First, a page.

China could invade Taiwan within the next six years as Beijing accelerates its moves to supplant American military power in Asia, a top US commander has warned.
Democratic and self-ruled Taiwan lives under constant threat of invasion by China, whose leaders view the island as part of their territory and which they have vowed to one day take back.
“I worry that they’re [China] accelerating their ambitions to supplant the United States and our leadership role in the rules-based international order… by 2050,” said Washington’s top military officer in Asia-Pacific, Admiral Philip Davidson, on Tuesday.
“Taiwan is clearly one of their ambitions before that. And I think the threat is manifest during this decade, in fact, in the next six years,” he told a US Senate armed services committee hearing.
Taiwan split from China at the end of a civil war in 1949 and exists under the constant threat of invasion by the mainland.
Washington switched diplomatic recognition from Taiwan to China in 1979, but remains the island’s most important unofficial ally and military backer.
Donald Trump embraced warmer ties with Taiwan as he feuded with China on issues like trade and national security.
Biden’s administration has offered Taiwan cause for optimism for continued support aside from the State Department saying in January that US commitment to the island was “rock-solid”.
Taiwan’s de facto ambassador to the US was formally invited to Biden’s inauguration, an unprecedented move since 1979.
China also has made expansive territorial claims in the resource-rich South China Sea and even threatens the American island of Guam, Davidson said.
“Guam is a target today,” he warned, recalling that the Chinese military released a video simulating an attack on an island base strongly resembling US facilities in Diego Garcia and Guam.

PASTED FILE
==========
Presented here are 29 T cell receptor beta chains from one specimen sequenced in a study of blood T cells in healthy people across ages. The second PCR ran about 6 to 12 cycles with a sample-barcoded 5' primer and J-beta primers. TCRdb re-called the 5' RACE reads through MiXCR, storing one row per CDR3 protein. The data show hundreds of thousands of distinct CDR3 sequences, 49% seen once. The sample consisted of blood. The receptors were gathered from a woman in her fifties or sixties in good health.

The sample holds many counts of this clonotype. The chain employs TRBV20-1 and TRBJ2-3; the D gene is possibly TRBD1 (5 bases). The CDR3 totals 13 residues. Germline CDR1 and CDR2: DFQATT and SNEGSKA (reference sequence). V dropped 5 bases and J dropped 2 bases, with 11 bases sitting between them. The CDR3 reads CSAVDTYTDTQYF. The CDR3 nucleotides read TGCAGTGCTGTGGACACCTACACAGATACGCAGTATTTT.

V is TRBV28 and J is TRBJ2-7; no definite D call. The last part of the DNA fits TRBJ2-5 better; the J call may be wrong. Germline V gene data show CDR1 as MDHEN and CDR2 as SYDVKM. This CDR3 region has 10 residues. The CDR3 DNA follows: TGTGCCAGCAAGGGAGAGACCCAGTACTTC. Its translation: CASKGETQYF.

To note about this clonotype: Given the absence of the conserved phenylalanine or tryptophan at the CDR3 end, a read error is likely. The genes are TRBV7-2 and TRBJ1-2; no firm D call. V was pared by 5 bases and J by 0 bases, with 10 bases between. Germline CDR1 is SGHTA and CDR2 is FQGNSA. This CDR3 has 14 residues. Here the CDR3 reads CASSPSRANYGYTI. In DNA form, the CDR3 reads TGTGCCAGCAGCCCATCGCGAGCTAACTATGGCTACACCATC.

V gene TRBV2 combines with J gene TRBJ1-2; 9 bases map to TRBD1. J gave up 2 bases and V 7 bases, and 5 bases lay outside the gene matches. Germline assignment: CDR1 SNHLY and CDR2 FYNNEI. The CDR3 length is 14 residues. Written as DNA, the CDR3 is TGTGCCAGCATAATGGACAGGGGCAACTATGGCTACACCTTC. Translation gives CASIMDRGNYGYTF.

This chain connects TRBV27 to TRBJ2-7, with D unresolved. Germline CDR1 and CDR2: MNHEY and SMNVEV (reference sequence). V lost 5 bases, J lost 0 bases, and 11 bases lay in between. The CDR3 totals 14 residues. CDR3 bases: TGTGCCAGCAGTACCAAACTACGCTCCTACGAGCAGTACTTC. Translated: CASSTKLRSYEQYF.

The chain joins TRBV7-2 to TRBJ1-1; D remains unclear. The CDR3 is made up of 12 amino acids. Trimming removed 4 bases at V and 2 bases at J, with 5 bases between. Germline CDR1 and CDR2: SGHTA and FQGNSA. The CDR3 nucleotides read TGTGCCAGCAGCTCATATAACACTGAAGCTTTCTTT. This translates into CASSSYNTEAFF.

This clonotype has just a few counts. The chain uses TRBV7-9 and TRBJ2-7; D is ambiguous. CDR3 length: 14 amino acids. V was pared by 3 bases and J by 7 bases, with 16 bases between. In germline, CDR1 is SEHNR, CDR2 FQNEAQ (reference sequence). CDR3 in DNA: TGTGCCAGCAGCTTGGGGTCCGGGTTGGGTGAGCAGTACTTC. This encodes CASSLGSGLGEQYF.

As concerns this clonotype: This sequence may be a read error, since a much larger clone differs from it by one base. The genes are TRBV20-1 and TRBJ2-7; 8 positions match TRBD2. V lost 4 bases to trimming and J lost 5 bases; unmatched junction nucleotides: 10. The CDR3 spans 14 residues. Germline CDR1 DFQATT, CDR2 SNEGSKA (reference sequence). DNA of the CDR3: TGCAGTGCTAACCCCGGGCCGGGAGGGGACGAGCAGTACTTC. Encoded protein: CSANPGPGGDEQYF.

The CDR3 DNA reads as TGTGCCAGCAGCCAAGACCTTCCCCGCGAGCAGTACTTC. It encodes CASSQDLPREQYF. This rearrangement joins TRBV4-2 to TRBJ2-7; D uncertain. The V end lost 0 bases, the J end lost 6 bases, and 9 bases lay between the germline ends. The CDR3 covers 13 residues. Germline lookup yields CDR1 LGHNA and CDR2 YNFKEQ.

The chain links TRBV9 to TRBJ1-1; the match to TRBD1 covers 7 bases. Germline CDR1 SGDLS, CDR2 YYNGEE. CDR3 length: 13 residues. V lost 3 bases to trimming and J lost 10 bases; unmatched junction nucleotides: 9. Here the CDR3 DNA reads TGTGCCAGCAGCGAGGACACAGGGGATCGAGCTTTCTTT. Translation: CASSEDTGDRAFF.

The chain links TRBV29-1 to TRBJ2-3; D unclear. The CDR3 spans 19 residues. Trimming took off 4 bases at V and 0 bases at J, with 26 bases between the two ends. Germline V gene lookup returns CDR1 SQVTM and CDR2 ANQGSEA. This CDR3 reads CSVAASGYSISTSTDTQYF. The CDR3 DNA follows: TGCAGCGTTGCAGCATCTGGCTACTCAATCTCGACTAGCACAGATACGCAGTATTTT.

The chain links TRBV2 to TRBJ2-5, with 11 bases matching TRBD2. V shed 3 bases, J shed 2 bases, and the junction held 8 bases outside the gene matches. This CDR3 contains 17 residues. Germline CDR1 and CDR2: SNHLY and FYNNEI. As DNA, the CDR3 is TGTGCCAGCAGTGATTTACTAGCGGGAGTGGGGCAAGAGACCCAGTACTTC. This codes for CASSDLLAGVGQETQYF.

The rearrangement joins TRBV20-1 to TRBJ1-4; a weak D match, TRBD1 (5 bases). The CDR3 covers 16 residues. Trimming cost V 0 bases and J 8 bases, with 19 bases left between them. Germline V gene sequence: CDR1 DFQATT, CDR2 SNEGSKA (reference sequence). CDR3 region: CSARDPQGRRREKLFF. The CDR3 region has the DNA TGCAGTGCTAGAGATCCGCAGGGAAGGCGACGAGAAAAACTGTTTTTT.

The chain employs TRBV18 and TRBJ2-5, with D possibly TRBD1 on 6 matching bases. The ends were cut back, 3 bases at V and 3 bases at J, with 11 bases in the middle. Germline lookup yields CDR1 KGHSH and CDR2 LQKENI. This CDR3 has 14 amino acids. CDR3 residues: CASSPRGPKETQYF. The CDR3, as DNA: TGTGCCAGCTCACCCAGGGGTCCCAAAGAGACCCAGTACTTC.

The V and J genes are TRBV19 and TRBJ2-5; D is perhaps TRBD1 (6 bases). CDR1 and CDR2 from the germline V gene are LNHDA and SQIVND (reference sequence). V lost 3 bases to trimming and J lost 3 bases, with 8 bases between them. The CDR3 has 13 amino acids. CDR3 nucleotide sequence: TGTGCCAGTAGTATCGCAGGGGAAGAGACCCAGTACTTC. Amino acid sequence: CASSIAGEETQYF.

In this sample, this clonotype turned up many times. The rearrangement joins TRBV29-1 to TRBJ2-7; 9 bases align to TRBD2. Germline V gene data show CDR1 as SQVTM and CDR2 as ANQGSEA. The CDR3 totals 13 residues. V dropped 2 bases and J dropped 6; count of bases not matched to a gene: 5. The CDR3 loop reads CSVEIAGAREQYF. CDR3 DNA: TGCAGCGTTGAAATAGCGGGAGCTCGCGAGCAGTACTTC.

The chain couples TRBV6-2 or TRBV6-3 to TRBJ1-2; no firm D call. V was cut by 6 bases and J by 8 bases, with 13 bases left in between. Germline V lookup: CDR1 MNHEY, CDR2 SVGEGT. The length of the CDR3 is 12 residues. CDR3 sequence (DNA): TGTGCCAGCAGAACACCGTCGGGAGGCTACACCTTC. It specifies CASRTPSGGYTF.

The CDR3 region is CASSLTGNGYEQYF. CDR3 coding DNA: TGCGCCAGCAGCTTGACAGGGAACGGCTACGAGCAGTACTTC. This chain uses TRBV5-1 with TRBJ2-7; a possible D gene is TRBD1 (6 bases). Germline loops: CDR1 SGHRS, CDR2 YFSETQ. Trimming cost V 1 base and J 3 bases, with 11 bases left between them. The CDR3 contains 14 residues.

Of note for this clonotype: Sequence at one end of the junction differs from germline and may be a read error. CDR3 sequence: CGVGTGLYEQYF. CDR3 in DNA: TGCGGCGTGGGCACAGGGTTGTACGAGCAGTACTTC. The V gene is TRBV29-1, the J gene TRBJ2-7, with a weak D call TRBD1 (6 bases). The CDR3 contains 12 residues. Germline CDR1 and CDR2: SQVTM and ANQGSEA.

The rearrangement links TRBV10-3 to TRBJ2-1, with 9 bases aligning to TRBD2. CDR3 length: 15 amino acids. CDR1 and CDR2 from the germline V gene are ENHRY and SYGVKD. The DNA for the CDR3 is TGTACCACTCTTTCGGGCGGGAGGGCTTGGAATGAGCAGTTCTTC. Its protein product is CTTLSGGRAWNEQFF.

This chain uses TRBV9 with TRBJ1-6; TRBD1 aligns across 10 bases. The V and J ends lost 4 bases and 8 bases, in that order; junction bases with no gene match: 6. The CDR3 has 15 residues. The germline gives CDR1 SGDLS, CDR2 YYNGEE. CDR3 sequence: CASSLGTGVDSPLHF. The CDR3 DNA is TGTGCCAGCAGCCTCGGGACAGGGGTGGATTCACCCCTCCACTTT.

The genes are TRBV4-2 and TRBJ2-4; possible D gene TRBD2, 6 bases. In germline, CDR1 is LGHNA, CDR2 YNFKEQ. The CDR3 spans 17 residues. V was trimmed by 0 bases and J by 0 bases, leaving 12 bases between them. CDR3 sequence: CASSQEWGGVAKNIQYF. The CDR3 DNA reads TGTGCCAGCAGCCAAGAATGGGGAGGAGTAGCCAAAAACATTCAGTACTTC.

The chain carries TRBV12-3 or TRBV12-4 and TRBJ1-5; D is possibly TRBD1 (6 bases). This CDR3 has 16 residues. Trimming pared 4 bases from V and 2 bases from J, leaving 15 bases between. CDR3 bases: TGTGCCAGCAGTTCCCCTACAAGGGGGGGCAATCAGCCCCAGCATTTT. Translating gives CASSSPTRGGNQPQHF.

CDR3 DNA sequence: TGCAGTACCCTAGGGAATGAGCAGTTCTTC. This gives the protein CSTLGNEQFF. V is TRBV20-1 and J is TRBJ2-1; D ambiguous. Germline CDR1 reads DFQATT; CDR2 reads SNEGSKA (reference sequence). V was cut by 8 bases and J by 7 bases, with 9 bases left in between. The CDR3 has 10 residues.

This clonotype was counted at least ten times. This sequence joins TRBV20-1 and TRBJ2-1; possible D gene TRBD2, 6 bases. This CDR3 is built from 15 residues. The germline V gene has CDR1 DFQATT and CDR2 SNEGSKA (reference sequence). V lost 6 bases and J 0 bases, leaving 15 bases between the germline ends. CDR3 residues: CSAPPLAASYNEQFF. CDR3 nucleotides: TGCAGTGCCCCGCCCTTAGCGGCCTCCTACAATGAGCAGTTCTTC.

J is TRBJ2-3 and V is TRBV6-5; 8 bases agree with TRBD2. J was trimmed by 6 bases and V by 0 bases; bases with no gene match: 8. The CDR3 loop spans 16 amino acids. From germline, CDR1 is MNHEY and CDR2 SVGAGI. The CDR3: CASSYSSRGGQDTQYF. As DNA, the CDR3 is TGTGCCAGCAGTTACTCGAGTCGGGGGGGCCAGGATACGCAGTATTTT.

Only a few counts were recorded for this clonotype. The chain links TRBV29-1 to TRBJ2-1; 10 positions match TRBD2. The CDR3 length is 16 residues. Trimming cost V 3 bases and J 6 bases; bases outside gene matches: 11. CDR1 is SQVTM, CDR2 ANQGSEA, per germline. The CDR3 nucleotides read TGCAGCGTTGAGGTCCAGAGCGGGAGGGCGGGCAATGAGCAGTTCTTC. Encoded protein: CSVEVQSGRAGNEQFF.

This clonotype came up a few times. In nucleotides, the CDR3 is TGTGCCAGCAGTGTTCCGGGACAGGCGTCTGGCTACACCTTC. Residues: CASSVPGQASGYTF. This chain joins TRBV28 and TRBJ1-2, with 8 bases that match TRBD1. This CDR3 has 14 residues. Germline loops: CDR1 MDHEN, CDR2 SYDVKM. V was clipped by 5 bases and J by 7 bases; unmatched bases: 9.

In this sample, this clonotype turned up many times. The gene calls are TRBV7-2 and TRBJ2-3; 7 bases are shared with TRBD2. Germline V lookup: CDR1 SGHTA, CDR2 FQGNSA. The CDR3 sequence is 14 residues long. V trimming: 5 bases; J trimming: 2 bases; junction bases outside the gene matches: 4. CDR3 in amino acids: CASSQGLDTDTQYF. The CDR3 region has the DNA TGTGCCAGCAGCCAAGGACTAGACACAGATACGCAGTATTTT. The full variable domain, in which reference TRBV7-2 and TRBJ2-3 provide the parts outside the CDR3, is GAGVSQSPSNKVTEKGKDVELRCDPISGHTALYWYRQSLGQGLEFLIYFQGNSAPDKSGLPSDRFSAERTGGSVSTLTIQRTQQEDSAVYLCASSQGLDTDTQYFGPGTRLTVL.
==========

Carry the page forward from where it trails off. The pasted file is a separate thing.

He called on lawmakers to approve the installation on Guam of an Aegis Ashore anti-missile battery, capable of intercepting the most powerful Chinese missiles in flight.
Guam “needs to be defended and it needs to be prepared for the threats that will come in the future,” Davidson said.
In addition to other Aegis missile defence systems destined for Australia and Japan, Davidson called on lawmakers to budget for more long-range weaponry “to let China know that the costs of what they seek to do are too high.”
“A wider base of long-range precision fires, which are enabled by all our terrestrial forces – not just sea and air but by land forces as well – is critically important to stabilise what is becoming a more unstable environment in the western Pacific,” Davidson said.
While the Pentagon has said it was in favour of placing such missiles in the region, allies in Asia have so far appeared to be opposed to the idea of hosting them.
Davidson said, however, that missile defence was not enough to deter a potential adversary. “Missile defence is the hardest thing to do. And if I’m the manager of a baseball team, if I can have the best defences in the world but if I can’t score some runs, I can’t win the game,” Davidson said.